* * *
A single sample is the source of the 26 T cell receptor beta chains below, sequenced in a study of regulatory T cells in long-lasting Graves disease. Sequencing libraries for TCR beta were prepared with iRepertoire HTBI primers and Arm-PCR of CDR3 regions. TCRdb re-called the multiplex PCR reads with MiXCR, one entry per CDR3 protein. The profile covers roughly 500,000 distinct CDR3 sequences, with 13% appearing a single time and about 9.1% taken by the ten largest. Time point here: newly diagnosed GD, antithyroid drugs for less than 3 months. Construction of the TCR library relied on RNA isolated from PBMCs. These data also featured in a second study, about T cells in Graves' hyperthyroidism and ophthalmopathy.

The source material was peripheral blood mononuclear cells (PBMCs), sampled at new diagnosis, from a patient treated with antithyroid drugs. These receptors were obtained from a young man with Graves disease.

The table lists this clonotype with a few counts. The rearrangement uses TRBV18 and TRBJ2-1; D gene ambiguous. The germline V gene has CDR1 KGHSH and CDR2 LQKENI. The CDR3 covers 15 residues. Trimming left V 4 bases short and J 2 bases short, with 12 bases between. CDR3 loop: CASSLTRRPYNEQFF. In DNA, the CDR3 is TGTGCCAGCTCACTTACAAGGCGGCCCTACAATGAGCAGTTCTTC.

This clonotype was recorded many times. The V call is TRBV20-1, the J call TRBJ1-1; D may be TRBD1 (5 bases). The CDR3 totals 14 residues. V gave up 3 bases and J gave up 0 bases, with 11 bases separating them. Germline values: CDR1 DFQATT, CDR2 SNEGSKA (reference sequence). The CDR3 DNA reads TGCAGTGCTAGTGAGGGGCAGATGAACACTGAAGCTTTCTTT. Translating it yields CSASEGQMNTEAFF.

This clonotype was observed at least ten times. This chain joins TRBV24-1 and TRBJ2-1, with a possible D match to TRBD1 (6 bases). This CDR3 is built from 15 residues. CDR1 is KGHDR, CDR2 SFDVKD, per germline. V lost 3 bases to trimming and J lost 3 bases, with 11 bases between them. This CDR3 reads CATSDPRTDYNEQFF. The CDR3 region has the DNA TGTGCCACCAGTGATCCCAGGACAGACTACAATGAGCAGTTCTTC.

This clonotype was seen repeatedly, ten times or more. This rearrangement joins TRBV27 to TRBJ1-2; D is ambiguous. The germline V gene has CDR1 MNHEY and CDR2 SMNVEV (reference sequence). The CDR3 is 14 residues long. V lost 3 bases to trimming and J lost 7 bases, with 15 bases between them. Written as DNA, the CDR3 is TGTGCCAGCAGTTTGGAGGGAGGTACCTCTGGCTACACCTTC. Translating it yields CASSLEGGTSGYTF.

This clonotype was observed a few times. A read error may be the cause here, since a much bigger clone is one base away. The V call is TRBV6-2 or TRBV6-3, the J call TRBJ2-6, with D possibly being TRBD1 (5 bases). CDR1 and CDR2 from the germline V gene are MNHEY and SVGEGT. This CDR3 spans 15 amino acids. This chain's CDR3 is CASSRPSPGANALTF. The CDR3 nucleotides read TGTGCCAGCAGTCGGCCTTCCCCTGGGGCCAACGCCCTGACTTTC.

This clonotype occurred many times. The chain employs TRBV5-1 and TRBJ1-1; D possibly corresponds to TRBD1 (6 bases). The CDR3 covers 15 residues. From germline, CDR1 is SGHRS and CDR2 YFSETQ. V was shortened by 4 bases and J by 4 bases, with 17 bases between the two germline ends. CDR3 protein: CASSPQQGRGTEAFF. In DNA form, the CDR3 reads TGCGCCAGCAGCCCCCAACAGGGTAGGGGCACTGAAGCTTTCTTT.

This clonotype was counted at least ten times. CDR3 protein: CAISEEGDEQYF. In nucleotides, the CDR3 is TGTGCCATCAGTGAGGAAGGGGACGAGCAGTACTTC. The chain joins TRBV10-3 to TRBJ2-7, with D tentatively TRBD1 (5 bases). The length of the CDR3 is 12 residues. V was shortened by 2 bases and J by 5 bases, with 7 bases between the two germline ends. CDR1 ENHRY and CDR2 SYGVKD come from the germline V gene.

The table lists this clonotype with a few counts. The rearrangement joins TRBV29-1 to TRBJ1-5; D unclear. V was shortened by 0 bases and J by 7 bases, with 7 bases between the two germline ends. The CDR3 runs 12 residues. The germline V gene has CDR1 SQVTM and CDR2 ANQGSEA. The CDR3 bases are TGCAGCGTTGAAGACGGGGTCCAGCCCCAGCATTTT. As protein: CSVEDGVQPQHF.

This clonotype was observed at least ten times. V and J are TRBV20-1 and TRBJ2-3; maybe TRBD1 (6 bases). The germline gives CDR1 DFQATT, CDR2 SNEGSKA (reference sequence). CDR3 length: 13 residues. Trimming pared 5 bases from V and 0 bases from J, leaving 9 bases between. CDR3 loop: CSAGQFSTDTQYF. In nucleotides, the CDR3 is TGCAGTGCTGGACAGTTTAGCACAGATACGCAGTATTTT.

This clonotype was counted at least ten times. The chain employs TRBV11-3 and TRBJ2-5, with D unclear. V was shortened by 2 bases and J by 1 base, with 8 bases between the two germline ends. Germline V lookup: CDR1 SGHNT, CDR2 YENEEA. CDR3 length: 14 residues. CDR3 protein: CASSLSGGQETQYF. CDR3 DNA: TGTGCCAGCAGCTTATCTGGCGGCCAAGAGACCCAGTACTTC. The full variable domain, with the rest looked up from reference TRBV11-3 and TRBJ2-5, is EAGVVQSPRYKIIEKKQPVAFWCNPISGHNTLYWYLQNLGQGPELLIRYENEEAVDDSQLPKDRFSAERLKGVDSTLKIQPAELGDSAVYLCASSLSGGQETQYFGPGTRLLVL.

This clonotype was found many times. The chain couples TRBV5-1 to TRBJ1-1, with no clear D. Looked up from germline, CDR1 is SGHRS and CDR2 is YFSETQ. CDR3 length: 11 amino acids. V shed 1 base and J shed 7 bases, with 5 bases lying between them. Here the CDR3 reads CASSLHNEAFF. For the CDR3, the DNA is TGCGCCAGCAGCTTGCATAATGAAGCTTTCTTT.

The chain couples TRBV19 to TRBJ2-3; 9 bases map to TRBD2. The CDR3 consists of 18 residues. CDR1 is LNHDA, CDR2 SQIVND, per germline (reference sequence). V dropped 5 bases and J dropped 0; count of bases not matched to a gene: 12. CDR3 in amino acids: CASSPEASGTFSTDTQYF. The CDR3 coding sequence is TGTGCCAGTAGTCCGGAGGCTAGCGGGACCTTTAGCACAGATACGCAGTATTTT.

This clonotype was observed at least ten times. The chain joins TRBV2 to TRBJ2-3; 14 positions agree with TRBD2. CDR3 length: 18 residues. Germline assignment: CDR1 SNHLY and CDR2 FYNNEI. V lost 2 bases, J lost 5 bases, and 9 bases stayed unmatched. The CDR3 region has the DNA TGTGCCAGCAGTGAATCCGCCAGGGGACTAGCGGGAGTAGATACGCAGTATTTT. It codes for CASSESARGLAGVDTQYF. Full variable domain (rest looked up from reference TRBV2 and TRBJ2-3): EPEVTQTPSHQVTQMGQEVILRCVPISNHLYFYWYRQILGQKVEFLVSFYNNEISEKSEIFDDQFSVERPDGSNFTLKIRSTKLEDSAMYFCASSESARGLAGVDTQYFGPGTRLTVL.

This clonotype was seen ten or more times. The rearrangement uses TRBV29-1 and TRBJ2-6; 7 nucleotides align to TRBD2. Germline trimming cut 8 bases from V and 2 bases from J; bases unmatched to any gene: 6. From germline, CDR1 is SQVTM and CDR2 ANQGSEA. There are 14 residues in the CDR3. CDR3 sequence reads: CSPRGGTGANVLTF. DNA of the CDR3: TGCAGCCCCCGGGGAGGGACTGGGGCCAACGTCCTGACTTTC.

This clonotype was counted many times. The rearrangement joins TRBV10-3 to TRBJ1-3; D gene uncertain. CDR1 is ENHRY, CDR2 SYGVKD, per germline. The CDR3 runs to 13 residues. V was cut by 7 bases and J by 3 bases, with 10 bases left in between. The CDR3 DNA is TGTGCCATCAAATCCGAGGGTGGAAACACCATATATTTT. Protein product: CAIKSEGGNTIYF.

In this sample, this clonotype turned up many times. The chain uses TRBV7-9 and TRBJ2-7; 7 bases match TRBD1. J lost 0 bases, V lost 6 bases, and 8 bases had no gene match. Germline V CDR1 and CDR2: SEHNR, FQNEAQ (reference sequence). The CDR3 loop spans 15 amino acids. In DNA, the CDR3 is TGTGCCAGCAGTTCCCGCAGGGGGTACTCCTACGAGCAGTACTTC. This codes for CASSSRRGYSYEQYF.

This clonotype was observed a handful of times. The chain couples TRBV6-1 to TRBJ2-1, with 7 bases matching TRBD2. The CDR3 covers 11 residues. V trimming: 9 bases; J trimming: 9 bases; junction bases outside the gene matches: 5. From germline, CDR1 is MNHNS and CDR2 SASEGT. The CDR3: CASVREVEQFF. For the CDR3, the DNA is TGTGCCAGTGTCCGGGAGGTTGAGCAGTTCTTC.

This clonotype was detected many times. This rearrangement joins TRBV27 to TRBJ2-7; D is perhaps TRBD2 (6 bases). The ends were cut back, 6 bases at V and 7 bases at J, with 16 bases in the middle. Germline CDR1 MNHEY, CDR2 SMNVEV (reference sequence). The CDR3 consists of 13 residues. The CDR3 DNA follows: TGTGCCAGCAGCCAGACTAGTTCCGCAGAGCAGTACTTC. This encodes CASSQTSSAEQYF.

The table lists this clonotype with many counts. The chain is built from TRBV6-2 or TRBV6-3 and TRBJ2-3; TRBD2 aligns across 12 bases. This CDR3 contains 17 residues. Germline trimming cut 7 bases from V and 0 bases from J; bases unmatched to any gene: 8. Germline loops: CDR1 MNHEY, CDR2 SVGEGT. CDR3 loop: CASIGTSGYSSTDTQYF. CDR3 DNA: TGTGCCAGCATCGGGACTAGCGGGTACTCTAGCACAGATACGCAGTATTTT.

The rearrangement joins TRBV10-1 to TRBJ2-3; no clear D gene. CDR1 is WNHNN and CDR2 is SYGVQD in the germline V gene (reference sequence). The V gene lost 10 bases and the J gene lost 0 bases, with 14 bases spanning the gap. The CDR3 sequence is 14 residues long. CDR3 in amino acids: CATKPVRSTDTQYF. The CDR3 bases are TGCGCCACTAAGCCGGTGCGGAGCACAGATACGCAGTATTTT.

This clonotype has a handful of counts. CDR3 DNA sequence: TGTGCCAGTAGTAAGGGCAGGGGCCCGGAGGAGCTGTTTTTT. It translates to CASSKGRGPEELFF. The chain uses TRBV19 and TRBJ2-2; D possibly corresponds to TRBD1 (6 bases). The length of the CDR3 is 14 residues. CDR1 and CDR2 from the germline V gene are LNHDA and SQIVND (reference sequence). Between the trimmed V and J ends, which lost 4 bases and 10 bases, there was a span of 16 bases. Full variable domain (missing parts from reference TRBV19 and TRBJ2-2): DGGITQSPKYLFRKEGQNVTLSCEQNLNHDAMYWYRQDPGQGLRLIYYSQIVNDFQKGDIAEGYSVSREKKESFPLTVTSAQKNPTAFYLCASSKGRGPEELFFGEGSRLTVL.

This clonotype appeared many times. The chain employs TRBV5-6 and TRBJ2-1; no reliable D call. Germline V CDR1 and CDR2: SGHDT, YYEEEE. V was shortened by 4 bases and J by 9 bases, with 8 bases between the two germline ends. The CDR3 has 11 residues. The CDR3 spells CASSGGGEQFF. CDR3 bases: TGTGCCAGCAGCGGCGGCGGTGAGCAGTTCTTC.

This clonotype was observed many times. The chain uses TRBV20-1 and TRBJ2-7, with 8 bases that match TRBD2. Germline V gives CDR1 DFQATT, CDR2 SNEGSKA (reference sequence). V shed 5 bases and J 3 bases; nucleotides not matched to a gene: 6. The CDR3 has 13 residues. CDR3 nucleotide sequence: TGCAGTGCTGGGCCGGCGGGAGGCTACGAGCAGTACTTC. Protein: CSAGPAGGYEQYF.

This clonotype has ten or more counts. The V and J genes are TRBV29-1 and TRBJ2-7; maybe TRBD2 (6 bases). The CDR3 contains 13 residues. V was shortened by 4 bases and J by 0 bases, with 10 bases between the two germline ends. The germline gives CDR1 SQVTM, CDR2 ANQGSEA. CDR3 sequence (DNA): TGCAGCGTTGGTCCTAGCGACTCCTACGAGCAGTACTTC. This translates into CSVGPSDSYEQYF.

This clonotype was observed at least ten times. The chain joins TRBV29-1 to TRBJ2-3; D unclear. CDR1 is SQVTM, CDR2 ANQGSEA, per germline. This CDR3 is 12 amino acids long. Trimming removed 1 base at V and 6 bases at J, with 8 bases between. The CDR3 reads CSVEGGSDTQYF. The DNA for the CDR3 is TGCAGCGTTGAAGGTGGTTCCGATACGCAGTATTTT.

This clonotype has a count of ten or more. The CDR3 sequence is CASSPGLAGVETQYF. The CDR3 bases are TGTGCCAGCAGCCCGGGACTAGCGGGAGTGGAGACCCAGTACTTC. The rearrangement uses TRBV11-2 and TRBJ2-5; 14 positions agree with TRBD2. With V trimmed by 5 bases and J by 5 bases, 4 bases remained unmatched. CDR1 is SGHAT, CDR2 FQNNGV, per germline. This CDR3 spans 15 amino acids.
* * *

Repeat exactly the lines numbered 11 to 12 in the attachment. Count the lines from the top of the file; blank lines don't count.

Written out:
This clonotype was observed at least ten times. V and J are TRBV20-1 and TRBJ2-3; maybe TRBD1 (6 bases). The germline gives CDR1 DFQATT, CDR2 SNEGSKA (reference sequence). CDR3 length: 13 residues. Trimming pared 5 bases from V and 0 bases from J, leaving 9 bases between. CDR3 loop: CSAGQFSTDTQYF. In nucleotides, the CDR3 is TGCAGTGCTGGACAGTTTAGCACAGATACGCAGTATTTT.

This clonotype was counted at least ten times. The chain employs TRBV11-3 and TRBJ2-5, with D unclear. V was shortened by 2 bases and J by 1 base, with 8 bases between the two germline ends. Germline V lookup: CDR1 SGHNT, CDR2 YENEEA. CDR3 length: 14 residues. CDR3 protein: CASSLSGGQETQYF. CDR3 DNA: TGTGCCAGCAGCTTATCTGGCGGCCAAGAGACCCAGTACTTC. The full variable domain, with the rest looked up from reference TRBV11-3 and TRBJ2-5, is EAGVVQSPRYKIIEKKQPVAFWCNPISGHNTLYWYLQNLGQGPELLIRYENEEAVDDSQLPKDRFSAERLKGVDSTLKIQPAELGDSAVYLCASSLSGGQETQYFGPGTRLLVL.